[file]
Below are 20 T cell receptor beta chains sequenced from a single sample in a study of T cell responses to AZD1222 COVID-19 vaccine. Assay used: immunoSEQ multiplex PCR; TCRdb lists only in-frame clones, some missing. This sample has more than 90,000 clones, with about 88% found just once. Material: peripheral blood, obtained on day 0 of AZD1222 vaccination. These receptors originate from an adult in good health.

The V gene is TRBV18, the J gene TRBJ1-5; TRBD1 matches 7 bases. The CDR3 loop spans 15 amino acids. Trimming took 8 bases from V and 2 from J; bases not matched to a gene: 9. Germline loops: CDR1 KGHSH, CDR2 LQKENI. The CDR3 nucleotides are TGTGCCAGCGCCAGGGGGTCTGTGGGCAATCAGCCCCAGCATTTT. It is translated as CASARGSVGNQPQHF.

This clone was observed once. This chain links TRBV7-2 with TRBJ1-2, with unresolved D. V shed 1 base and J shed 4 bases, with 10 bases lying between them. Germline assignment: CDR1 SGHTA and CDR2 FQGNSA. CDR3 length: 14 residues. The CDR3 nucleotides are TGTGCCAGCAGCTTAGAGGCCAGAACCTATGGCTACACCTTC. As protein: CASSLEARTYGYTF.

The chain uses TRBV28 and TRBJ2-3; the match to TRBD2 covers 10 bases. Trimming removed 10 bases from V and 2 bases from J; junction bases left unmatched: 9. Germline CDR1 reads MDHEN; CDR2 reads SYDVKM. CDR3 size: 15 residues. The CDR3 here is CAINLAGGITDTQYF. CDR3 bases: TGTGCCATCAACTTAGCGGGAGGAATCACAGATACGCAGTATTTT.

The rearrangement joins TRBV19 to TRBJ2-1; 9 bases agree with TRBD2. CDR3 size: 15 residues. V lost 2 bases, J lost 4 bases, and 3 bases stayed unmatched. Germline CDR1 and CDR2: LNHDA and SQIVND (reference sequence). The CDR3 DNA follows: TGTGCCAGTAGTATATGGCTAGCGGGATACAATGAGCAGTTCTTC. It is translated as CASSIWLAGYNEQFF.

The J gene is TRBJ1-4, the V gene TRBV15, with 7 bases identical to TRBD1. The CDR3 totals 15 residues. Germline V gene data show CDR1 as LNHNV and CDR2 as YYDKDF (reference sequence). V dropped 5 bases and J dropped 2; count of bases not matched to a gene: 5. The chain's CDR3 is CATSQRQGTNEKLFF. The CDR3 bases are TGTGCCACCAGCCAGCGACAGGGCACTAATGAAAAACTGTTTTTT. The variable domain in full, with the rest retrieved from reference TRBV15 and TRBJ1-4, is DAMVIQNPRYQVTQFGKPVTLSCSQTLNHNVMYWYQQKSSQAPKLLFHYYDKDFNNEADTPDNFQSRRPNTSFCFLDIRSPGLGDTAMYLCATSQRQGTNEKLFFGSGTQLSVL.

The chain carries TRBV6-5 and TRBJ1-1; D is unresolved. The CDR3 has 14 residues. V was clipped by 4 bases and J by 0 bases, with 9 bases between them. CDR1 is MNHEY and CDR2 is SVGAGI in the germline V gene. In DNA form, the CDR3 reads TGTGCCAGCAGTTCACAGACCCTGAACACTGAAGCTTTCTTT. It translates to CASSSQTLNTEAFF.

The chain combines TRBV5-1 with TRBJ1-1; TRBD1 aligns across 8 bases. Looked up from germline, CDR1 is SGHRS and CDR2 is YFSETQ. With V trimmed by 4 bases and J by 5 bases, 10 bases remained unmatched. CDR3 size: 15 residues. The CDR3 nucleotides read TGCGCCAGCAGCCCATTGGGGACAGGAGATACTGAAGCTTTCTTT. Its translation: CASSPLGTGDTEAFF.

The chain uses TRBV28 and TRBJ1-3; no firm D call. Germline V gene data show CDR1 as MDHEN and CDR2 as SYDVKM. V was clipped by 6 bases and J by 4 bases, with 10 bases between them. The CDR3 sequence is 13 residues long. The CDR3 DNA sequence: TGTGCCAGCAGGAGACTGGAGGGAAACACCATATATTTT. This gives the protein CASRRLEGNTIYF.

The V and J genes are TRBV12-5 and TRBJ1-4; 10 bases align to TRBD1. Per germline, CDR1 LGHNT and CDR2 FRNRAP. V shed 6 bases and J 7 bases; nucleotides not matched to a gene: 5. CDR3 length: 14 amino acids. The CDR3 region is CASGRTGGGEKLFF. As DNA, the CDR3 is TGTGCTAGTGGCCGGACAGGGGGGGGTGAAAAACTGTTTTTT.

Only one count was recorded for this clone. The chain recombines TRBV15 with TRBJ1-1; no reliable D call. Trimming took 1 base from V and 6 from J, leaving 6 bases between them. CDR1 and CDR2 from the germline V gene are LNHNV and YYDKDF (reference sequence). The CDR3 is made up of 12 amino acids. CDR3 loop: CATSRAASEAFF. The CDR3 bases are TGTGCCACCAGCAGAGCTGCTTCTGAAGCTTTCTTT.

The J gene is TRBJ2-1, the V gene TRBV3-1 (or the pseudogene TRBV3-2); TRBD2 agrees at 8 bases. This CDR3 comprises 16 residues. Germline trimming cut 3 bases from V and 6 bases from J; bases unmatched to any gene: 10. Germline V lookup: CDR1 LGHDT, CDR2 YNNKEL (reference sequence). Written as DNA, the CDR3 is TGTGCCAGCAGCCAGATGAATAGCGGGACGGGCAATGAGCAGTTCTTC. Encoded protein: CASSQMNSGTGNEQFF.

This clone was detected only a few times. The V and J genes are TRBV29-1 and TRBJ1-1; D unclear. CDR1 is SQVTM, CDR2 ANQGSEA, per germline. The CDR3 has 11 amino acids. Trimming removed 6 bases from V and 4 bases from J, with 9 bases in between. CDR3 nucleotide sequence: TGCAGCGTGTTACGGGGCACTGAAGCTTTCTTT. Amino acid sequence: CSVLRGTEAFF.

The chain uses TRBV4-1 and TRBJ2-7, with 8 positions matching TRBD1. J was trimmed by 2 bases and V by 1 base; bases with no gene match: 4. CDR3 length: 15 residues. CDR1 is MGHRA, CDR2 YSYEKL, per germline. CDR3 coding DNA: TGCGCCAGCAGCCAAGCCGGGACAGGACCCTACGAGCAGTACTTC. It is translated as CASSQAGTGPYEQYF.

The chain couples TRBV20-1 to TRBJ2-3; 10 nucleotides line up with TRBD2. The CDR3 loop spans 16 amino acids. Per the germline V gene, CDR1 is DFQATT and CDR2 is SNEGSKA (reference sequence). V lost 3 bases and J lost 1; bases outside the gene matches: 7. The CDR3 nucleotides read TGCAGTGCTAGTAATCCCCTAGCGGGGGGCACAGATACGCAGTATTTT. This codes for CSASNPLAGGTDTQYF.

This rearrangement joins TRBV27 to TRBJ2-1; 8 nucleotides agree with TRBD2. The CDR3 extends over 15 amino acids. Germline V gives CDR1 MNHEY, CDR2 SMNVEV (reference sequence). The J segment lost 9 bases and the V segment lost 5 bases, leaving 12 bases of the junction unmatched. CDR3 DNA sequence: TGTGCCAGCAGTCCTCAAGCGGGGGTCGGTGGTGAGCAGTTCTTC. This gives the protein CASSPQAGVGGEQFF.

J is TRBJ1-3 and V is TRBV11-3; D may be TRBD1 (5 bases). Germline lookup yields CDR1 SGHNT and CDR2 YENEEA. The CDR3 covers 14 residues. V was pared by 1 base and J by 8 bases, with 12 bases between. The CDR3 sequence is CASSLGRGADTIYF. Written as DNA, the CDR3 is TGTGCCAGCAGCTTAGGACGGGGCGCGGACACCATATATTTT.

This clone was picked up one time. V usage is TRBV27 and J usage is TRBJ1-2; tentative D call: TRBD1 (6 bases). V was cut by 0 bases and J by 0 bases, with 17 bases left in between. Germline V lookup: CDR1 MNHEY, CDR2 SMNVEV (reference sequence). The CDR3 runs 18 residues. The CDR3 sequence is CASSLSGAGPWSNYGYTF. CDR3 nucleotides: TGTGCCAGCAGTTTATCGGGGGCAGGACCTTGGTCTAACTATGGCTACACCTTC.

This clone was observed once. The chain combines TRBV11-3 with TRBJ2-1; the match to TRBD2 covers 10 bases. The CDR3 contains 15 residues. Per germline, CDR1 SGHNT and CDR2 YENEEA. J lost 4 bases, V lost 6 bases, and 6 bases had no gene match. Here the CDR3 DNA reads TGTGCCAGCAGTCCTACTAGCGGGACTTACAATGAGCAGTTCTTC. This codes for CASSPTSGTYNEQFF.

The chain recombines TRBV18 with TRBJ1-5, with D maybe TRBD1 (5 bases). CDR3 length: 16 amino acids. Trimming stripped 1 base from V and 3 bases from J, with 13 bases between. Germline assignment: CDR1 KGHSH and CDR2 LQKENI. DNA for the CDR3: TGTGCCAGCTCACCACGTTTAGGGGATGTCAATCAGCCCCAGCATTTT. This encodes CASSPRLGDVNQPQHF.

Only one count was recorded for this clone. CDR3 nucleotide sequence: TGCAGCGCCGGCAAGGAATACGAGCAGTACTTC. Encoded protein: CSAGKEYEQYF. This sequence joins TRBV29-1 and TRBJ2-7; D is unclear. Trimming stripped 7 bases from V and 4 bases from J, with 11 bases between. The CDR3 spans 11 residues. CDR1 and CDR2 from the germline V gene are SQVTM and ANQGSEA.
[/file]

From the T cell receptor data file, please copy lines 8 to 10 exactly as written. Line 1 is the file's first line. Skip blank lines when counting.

The chain combines TRBV5-1 with TRBJ1-1; TRBD1 aligns across 8 bases. Looked up from germline, CDR1 is SGHRS and CDR2 is YFSETQ. With V trimmed by 4 bases and J by 5 bases, 10 bases remained unmatched. CDR3 size: 15 residues. The CDR3 nucleotides read TGCGCCAGCAGCCCATTGGGGACAGGAGATACTGAAGCTTTCTTT. Its translation: CASSPLGTGDTEAFF.

The chain uses TRBV28 and TRBJ1-3; no firm D call. Germline V gene data show CDR1 as MDHEN and CDR2 as SYDVKM. V was clipped by 6 bases and J by 4 bases, with 10 bases between them. The CDR3 sequence is 13 residues long. The CDR3 DNA sequence: TGTGCCAGCAGGAGACTGGAGGGAAACACCATATATTTT. This gives the protein CASRRLEGNTIYF.

The V and J genes are TRBV12-5 and TRBJ1-4; 10 bases align to TRBD1. Per germline, CDR1 LGHNT and CDR2 FRNRAP. V shed 6 bases and J 7 bases; nucleotides not matched to a gene: 5. CDR3 length: 14 amino acids. The CDR3 region is CASGRTGGGEKLFF. As DNA, the CDR3 is TGTGCTAGTGGCCGGACAGGGGGGGGTGAAAAACTGTTTTTT.